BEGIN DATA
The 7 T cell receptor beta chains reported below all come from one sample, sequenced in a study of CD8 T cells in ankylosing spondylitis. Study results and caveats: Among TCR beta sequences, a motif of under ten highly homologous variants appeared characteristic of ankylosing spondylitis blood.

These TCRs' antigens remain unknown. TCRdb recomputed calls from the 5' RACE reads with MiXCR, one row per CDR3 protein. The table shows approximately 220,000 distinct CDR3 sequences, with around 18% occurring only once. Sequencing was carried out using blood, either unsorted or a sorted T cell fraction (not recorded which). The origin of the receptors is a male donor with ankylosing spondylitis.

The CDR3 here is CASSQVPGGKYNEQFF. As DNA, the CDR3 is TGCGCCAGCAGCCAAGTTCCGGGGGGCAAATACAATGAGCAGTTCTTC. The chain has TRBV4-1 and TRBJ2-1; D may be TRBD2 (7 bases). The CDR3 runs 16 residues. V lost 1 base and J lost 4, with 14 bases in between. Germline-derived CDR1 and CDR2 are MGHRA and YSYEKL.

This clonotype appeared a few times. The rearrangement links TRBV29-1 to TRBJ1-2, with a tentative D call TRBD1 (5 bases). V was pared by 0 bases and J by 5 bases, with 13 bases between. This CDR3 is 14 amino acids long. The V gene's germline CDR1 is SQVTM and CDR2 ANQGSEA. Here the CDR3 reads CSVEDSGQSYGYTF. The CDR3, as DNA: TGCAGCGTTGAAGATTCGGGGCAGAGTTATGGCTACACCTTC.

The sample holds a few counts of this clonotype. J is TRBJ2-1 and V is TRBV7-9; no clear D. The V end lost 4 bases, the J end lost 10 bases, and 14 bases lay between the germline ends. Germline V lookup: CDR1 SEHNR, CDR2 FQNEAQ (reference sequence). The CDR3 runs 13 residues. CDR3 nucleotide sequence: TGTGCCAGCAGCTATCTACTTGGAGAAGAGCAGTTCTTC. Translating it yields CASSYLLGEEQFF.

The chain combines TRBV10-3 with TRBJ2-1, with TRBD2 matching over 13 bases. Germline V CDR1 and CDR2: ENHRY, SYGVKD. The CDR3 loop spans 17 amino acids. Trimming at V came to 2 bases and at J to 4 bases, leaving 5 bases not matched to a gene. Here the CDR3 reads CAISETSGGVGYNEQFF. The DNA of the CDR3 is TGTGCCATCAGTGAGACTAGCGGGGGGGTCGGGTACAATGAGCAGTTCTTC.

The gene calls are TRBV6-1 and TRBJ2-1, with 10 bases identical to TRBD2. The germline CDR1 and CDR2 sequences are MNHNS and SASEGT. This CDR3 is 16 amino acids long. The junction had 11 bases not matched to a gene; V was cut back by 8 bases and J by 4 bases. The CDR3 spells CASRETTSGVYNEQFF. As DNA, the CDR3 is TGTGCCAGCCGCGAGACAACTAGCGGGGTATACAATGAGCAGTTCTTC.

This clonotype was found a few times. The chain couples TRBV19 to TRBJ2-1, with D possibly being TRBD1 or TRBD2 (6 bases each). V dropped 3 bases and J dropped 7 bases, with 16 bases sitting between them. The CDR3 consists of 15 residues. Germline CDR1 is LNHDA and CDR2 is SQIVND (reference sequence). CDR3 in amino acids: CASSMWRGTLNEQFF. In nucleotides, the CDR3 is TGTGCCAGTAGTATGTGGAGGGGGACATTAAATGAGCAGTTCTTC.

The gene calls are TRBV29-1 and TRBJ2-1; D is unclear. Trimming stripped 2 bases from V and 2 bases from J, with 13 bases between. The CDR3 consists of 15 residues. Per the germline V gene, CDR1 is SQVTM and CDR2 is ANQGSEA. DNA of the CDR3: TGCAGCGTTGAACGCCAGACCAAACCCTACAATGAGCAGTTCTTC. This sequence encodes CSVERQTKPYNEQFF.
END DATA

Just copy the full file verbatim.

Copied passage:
The 7 T cell receptor beta chains reported below all come from one sample, sequenced in a study of CD8 T cells in ankylosing spondylitis. Study results and caveats: Among TCR beta sequences, a motif of under ten highly homologous variants appeared characteristic of ankylosing spondylitis blood.

These TCRs' antigens remain unknown. TCRdb recomputed calls from the 5' RACE reads with MiXCR, one row per CDR3 protein. The table shows approximately 220,000 distinct CDR3 sequences, with around 18% occurring only once. Sequencing was carried out using blood, either unsorted or a sorted T cell fraction (not recorded which). The origin of the receptors is a male donor with ankylosing spondylitis.

The CDR3 here is CASSQVPGGKYNEQFF. As DNA, the CDR3 is TGCGCCAGCAGCCAAGTTCCGGGGGGCAAATACAATGAGCAGTTCTTC. The chain has TRBV4-1 and TRBJ2-1; D may be TRBD2 (7 bases). The CDR3 runs 16 residues. V lost 1 base and J lost 4, with 14 bases in between. Germline-derived CDR1 and CDR2 are MGHRA and YSYEKL.

This clonotype appeared a few times. The rearrangement links TRBV29-1 to TRBJ1-2, with a tentative D call TRBD1 (5 bases). V was pared by 0 bases and J by 5 bases, with 13 bases between. This CDR3 is 14 amino acids long. The V gene's germline CDR1 is SQVTM and CDR2 ANQGSEA. Here the CDR3 reads CSVEDSGQSYGYTF. The CDR3, as DNA: TGCAGCGTTGAAGATTCGGGGCAGAGTTATGGCTACACCTTC.

The sample holds a few counts of this clonotype. J is TRBJ2-1 and V is TRBV7-9; no clear D. The V end lost 4 bases, the J end lost 10 bases, and 14 bases lay between the germline ends. Germline V lookup: CDR1 SEHNR, CDR2 FQNEAQ (reference sequence). The CDR3 runs 13 residues. CDR3 nucleotide sequence: TGTGCCAGCAGCTATCTACTTGGAGAAGAGCAGTTCTTC. Translating it yields CASSYLLGEEQFF.

The chain combines TRBV10-3 with TRBJ2-1, with TRBD2 matching over 13 bases. Germline V CDR1 and CDR2: ENHRY, SYGVKD. The CDR3 loop spans 17 amino acids. Trimming at V came to 2 bases and at J to 4 bases, leaving 5 bases not matched to a gene. Here the CDR3 reads CAISETSGGVGYNEQFF. The DNA of the CDR3 is TGTGCCATCAGTGAGACTAGCGGGGGGGTCGGGTACAATGAGCAGTTCTTC.

The gene calls are TRBV6-1 and TRBJ2-1, with 10 bases identical to TRBD2. The germline CDR1 and CDR2 sequences are MNHNS and SASEGT. This CDR3 is 16 amino acids long. The junction had 11 bases not matched to a gene; V was cut back by 8 bases and J by 4 bases. The CDR3 spells CASRETTSGVYNEQFF. As DNA, the CDR3 is TGTGCCAGCCGCGAGACAACTAGCGGGGTATACAATGAGCAGTTCTTC.

This clonotype was found a few times. The chain couples TRBV19 to TRBJ2-1, with D possibly being TRBD1 or TRBD2 (6 bases each). V dropped 3 bases and J dropped 7 bases, with 16 bases sitting between them. The CDR3 consists of 15 residues. Germline CDR1 is LNHDA and CDR2 is SQIVND (reference sequence). CDR3 in amino acids: CASSMWRGTLNEQFF. In nucleotides, the CDR3 is TGTGCCAGTAGTATGTGGAGGGGGACATTAAATGAGCAGTTCTTC.

The gene calls are TRBV29-1 and TRBJ2-1; D is unclear. Trimming stripped 2 bases from V and 2 bases from J, with 13 bases between. The CDR3 consists of 15 residues. Per the germline V gene, CDR1 is SQVTM and CDR2 is ANQGSEA. DNA of the CDR3: TGCAGCGTTGAACGCCAGACCAAACCCTACAATGAGCAGTTCTTC. This sequence encodes CSVERQTKPYNEQFF.